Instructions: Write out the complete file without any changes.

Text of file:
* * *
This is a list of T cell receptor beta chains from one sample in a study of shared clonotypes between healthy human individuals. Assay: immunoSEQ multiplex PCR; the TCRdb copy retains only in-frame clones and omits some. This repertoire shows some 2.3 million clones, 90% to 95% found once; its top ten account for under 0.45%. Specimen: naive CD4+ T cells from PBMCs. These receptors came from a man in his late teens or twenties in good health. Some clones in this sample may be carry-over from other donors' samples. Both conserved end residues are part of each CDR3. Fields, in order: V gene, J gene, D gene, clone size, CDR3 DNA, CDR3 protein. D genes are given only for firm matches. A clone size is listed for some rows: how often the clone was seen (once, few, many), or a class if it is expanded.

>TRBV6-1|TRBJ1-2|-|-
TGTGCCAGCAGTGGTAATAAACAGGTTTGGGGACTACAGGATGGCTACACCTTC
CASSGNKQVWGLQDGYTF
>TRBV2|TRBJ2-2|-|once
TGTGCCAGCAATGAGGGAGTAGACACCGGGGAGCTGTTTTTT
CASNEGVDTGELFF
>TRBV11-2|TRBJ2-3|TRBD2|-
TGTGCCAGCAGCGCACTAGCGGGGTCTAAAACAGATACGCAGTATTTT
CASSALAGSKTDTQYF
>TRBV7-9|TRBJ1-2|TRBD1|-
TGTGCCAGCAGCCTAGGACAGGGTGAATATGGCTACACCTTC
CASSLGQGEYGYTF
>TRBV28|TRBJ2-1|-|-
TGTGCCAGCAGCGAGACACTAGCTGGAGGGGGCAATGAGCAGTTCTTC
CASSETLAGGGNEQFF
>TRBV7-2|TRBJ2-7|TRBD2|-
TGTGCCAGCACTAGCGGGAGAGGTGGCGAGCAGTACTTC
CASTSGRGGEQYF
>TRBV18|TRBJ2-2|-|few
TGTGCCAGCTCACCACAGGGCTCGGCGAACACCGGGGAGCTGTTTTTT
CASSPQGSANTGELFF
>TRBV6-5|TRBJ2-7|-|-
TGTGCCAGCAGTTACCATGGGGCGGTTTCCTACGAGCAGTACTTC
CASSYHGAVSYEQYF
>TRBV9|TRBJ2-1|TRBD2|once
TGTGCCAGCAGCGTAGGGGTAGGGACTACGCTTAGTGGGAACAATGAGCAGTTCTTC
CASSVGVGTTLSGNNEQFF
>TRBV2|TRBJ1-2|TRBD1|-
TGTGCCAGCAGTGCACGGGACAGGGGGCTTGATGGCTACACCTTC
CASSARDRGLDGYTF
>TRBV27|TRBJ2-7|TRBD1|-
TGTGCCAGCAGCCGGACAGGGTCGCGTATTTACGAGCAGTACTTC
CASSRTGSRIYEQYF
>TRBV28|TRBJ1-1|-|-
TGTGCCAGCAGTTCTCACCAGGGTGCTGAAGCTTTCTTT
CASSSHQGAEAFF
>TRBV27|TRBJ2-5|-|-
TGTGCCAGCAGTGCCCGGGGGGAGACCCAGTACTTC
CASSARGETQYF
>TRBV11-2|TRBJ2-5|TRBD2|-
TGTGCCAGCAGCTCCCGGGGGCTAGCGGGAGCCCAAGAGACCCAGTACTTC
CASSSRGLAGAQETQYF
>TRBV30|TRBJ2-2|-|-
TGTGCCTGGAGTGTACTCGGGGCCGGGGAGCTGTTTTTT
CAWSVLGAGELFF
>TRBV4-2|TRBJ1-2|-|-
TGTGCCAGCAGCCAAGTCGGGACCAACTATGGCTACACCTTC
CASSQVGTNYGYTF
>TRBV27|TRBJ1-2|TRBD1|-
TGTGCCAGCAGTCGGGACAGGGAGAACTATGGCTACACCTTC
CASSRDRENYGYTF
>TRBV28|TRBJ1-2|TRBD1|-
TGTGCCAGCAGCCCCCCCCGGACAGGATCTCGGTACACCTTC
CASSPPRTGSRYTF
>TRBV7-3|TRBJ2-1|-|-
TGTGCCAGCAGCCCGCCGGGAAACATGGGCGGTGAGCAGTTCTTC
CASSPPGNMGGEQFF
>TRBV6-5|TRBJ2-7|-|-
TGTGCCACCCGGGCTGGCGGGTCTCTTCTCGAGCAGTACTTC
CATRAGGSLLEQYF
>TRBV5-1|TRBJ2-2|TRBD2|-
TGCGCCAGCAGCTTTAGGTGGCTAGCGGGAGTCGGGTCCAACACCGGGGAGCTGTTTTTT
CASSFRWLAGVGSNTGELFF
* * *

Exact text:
This is a list of T cell receptor beta chains from one sample in a study of shared clonotypes between healthy human individuals. Assay: immunoSEQ multiplex PCR; the TCRdb copy retains only in-frame clones and omits some. This repertoire shows some 2.3 million clones, 90% to 95% found once; its top ten account for under 0.45%. Specimen: naive CD4+ T cells from PBMCs. These receptors came from a man in his late teens or twenties in good health. Some clones in this sample may be carry-over from other donors' samples. Both conserved end residues are part of each CDR3. Fields, in order: V gene, J gene, D gene, clone size, CDR3 DNA, CDR3 protein. D genes are given only for firm matches. A clone size is listed for some rows: how often the clone was seen (once, few, many), or a class if it is expanded.

>TRBV6-1|TRBJ1-2|-|-
TGTGCCAGCAGTGGTAATAAACAGGTTTGGGGACTACAGGATGGCTACACCTTC
CASSGNKQVWGLQDGYTF
>TRBV2|TRBJ2-2|-|once
TGTGCCAGCAATGAGGGAGTAGACACCGGGGAGCTGTTTTTT
CASNEGVDTGELFF
>TRBV11-2|TRBJ2-3|TRBD2|-
TGTGCCAGCAGCGCACTAGCGGGGTCTAAAACAGATACGCAGTATTTT
CASSALAGSKTDTQYF
>TRBV7-9|TRBJ1-2|TRBD1|-
TGTGCCAGCAGCCTAGGACAGGGTGAATATGGCTACACCTTC
CASSLGQGEYGYTF
>TRBV28|TRBJ2-1|-|-
TGTGCCAGCAGCGAGACACTAGCTGGAGGGGGCAATGAGCAGTTCTTC
CASSETLAGGGNEQFF
>TRBV7-2|TRBJ2-7|TRBD2|-
TGTGCCAGCACTAGCGGGAGAGGTGGCGAGCAGTACTTC
CASTSGRGGEQYF
>TRBV18|TRBJ2-2|-|few
TGTGCCAGCTCACCACAGGGCTCGGCGAACACCGGGGAGCTGTTTTTT
CASSPQGSANTGELFF
>TRBV6-5|TRBJ2-7|-|-
TGTGCCAGCAGTTACCATGGGGCGGTTTCCTACGAGCAGTACTTC
CASSYHGAVSYEQYF
>TRBV9|TRBJ2-1|TRBD2|once
TGTGCCAGCAGCGTAGGGGTAGGGACTACGCTTAGTGGGAACAATGAGCAGTTCTTC
CASSVGVGTTLSGNNEQFF
>TRBV2|TRBJ1-2|TRBD1|-
TGTGCCAGCAGTGCACGGGACAGGGGGCTTGATGGCTACACCTTC
CASSARDRGLDGYTF
>TRBV27|TRBJ2-7|TRBD1|-
TGTGCCAGCAGCCGGACAGGGTCGCGTATTTACGAGCAGTACTTC
CASSRTGSRIYEQYF
>TRBV28|TRBJ1-1|-|-
TGTGCCAGCAGTTCTCACCAGGGTGCTGAAGCTTTCTTT
CASSSHQGAEAFF
>TRBV27|TRBJ2-5|-|-
TGTGCCAGCAGTGCCCGGGGGGAGACCCAGTACTTC
CASSARGETQYF
>TRBV11-2|TRBJ2-5|TRBD2|-
TGTGCCAGCAGCTCCCGGGGGCTAGCGGGAGCCCAAGAGACCCAGTACTTC
CASSSRGLAGAQETQYF
>TRBV30|TRBJ2-2|-|-
TGTGCCTGGAGTGTACTCGGGGCCGGGGAGCTGTTTTTT
CAWSVLGAGELFF
>TRBV4-2|TRBJ1-2|-|-
TGTGCCAGCAGCCAAGTCGGGACCAACTATGGCTACACCTTC
CASSQVGTNYGYTF
>TRBV27|TRBJ1-2|TRBD1|-
TGTGCCAGCAGTCGGGACAGGGAGAACTATGGCTACACCTTC
CASSRDRENYGYTF
>TRBV28|TRBJ1-2|TRBD1|-
TGTGCCAGCAGCCCCCCCCGGACAGGATCTCGGTACACCTTC
CASSPPRTGSRYTF
>TRBV7-3|TRBJ2-1|-|-
TGTGCCAGCAGCCCGCCGGGAAACATGGGCGGTGAGCAGTTCTTC
CASSPPGNMGGEQFF
>TRBV6-5|TRBJ2-7|-|-
TGTGCCACCCGGGCTGGCGGGTCTCTTCTCGAGCAGTACTTC
CATRAGGSLLEQYF
>TRBV5-1|TRBJ2-2|TRBD2|-
TGCGCCAGCAGCTTTAGGTGGCTAGCGGGAGTCGGGTCCAACACCGGGGAGCTGTTTTTT
CASSFRWLAGVGSNTGELFF